The next day we’re searching for the best way to explore the near (but too far to walk) sights. They have plenty of tours, but they cost like 150 euro a day. That’s a little bit too much for us. We decide to rent a car for 24 hours, a Volkswagen Goal for 60 euros. We inspect the car really well for damage, and even film it, because in our experience car rental companies just try to screw you over as much as they can. Luckily this guy doesn’t seem to care that much and we put as many crosses on the paper as possible.
Then it’s off to Poço Encantado. This turns out to be a beautiful cave with a very clear, blue lake. It’s the one you see in Google Images when you Google for Chapada Diamantina. The admission is quite expensive, but it’s still a lot cheaper than the day tour, with the rental car included. We’re guided down a long stairs into the cave. At some point we need our headlights to see where we’re going. In the cave there’s an opening, so the sunlight gives a very nice view on the very blue and very deep lake. It’s so clear that you can’t even see where the water starts. Very, very beautiful. Unfortunately it’s pretty dark so it’s very hard to make pictures. We just try to absorb this moment and keep the memories of the silence, the bats and the beautiful image forever in our minds.
On the way back up, which is by the way very hot and sweaty, we see some very cute, little monkeys. First time ever that we see any monkey in their natural habitat!
Now quickly to the next cave, where we can swim! Poço Azul. The roads here are far from what we’re used to. 60% of the time we’re driving on sand and dirt roads, full of bumps, holes and rocks, so very slow. We arrive a little bit too late at the next cave, and on the wrong side of the river, whoops! Luckily, the water level is quite low and we can just walk through the river. There we meet a guy that seems to work at Poço Azul. He tells us that it just closed for the day, but he offers to go and ask if we can still have a quick swim. Of course, this will cost us a little bit more. Of course! Oh well, those 3 euros are totally worth it. We didn’t spend our whole day on slow dirt roads for nothing. We take a shower, put on a life jacket and walk down to the cave with our goggles and snorkel. It’s super quiet in the cave, and the guide tells us to calmly slide into the water, and also swim very calm. This is amazing! The rocks we see above the water, we can also see under the water, and there they are even bigger. It’s very surrealistic but so nice. It’s almost sundown, so sometimes we swim past very dark corners of the cave, it’s kind of creepy. Of course I can’t help myself and I have a quick look into one of these corners. Then a bat comes flying at me and scares the sh*t out of me! Whoops, apparently I disturbed him in his day sleep. For another 3 euros, the guide will take some pictures of us. We didn’t bring our camera for nothing, so we give this to him and he starts an excessive photoshoot. Luckily for us, he never dared to ask for the money. I think he knows that he’s exploited us more than enough.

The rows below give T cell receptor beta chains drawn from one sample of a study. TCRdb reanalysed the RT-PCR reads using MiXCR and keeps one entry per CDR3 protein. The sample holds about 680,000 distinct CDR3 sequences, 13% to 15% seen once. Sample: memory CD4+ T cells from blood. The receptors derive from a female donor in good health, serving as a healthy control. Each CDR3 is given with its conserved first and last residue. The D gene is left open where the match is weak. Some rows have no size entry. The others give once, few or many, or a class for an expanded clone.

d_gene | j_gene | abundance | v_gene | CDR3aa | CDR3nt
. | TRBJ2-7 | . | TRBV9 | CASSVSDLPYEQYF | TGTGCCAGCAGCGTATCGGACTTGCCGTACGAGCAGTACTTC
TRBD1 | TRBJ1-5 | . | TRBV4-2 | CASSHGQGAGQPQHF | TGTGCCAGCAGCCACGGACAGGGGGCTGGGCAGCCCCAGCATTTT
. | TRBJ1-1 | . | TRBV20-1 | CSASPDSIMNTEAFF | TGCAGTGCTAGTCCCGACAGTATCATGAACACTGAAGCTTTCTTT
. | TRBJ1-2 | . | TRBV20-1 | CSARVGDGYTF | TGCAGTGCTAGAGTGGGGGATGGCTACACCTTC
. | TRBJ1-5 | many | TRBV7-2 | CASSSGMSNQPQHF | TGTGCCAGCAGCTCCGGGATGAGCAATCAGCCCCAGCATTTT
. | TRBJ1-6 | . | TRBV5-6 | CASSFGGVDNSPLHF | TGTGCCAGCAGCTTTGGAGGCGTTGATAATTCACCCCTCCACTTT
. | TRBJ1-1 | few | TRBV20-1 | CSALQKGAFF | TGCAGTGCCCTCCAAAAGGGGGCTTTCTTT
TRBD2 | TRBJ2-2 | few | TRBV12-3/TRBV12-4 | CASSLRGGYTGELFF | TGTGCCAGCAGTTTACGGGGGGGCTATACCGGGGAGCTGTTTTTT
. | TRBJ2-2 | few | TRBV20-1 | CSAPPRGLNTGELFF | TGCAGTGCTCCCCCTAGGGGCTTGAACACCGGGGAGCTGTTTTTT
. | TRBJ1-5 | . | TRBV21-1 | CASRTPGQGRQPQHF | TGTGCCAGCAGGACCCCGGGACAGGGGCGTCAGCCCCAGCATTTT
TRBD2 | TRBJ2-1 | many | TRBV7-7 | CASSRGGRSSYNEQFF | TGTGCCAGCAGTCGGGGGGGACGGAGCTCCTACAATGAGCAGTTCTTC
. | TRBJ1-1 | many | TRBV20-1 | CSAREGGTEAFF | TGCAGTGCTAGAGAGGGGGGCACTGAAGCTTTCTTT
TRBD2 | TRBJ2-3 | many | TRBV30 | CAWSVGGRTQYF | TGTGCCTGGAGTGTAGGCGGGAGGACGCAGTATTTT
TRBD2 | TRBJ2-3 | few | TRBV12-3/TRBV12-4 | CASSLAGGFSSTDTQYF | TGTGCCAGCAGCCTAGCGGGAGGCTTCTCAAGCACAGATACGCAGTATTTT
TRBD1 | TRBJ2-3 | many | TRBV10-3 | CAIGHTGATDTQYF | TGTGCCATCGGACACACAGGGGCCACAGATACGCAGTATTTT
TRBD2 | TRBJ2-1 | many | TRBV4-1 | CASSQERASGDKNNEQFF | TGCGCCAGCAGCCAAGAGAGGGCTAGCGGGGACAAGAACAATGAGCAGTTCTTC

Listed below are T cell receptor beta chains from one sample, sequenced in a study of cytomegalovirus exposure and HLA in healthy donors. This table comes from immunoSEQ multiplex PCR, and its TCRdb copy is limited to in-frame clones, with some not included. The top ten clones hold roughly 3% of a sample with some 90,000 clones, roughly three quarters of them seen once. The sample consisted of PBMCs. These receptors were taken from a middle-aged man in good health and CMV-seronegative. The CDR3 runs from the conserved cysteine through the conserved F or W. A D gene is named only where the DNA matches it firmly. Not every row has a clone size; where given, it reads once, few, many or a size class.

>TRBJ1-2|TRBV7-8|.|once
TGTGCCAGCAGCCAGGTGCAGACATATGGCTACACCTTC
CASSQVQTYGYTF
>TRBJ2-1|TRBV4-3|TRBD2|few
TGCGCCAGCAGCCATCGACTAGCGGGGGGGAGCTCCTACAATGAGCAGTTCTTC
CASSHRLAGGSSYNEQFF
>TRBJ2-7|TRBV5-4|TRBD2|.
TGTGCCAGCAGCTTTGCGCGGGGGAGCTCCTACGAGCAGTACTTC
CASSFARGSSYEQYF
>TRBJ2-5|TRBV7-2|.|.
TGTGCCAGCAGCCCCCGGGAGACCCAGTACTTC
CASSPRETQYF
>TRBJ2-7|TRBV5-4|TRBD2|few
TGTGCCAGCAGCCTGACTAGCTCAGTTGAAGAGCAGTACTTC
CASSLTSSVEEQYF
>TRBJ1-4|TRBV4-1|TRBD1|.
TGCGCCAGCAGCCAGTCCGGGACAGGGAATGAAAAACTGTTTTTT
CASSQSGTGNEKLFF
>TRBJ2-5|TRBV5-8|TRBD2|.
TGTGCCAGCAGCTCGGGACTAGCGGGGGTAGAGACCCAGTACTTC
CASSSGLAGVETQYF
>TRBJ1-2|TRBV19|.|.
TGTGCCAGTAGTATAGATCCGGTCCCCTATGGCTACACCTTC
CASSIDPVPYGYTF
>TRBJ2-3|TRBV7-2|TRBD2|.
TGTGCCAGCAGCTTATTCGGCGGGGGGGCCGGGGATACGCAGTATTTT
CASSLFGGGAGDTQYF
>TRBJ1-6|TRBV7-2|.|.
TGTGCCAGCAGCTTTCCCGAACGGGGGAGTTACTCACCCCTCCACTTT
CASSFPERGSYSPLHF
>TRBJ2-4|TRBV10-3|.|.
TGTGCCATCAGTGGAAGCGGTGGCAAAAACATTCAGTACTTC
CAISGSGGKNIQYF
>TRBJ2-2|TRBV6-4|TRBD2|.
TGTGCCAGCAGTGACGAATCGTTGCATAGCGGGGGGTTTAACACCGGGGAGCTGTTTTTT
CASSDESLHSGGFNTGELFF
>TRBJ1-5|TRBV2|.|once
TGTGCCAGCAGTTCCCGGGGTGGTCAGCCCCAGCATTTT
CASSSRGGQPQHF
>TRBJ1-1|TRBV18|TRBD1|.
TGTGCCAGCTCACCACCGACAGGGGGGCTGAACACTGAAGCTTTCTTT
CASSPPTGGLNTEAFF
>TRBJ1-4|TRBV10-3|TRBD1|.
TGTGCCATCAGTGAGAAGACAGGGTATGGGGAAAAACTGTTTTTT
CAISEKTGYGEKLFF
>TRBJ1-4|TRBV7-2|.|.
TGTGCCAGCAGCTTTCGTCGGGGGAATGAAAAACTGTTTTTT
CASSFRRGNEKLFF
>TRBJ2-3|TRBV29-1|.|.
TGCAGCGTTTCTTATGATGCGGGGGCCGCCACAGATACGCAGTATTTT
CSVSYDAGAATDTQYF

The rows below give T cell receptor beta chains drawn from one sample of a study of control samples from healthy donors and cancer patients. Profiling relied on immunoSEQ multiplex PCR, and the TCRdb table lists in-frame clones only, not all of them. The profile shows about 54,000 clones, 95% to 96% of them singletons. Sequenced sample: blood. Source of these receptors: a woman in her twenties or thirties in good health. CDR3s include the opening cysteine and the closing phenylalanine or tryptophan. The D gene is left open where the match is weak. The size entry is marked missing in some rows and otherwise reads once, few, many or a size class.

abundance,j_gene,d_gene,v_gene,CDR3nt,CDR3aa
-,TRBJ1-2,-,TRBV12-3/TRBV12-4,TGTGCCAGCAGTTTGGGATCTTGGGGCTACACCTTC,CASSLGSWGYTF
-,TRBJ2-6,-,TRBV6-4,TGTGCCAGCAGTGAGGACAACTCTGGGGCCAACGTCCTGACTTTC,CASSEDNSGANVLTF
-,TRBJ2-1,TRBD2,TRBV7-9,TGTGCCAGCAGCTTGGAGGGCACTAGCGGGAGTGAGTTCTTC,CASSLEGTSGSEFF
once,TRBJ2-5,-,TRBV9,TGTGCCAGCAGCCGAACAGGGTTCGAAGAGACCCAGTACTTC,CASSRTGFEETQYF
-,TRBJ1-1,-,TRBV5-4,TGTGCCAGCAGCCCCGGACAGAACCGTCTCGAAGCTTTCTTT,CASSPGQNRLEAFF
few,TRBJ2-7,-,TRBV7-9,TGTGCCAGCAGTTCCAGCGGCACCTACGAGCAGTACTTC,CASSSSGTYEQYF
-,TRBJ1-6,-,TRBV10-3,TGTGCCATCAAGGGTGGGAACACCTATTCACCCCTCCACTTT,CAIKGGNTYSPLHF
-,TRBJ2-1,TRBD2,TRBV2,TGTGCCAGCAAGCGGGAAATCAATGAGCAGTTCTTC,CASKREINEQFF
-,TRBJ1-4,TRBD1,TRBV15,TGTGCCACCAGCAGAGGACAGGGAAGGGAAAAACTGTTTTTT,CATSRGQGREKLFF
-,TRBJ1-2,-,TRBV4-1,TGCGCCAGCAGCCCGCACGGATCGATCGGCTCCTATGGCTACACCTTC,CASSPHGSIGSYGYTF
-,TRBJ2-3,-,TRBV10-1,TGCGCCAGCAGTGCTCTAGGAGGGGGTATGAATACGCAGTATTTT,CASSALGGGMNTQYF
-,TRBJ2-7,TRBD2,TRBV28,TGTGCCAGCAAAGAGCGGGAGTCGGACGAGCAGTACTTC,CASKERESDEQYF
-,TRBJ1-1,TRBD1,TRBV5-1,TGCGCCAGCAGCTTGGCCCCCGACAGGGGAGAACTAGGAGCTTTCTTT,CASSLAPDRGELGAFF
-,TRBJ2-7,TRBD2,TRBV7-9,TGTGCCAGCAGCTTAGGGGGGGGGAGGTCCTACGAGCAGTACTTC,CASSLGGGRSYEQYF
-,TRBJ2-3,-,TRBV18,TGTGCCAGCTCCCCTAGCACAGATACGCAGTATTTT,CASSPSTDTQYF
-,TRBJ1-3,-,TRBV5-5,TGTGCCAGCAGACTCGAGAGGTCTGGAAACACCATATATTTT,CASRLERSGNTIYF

When we get back to the car, we have a small problem. We want to cross the river, because we don’t want to go back this same, slow, bumpy road. It’s much faster to cross the river, on our way to Gruta Azul. A group of people pass us, and they even speak English! That is very rare here in Brazil. They tell us that a lot of normal cars have crossed the river here, but that they don’t dare to do it themselves. Riny has a different opinion about this… He jumps in the car, and off he goes, into the river. I’m very scared, because I wouldn’t know how to get back with a broken car and I don’t really feel like paying a 1000 euro fine for damaging the car. Although I think this piece of junk isn’t even worth that much. Luckily it all goes well and we can still drive all the way up north, to Gruta Azul, the same night. Here we find a dark spot to park and try to sleep in the car. Good night!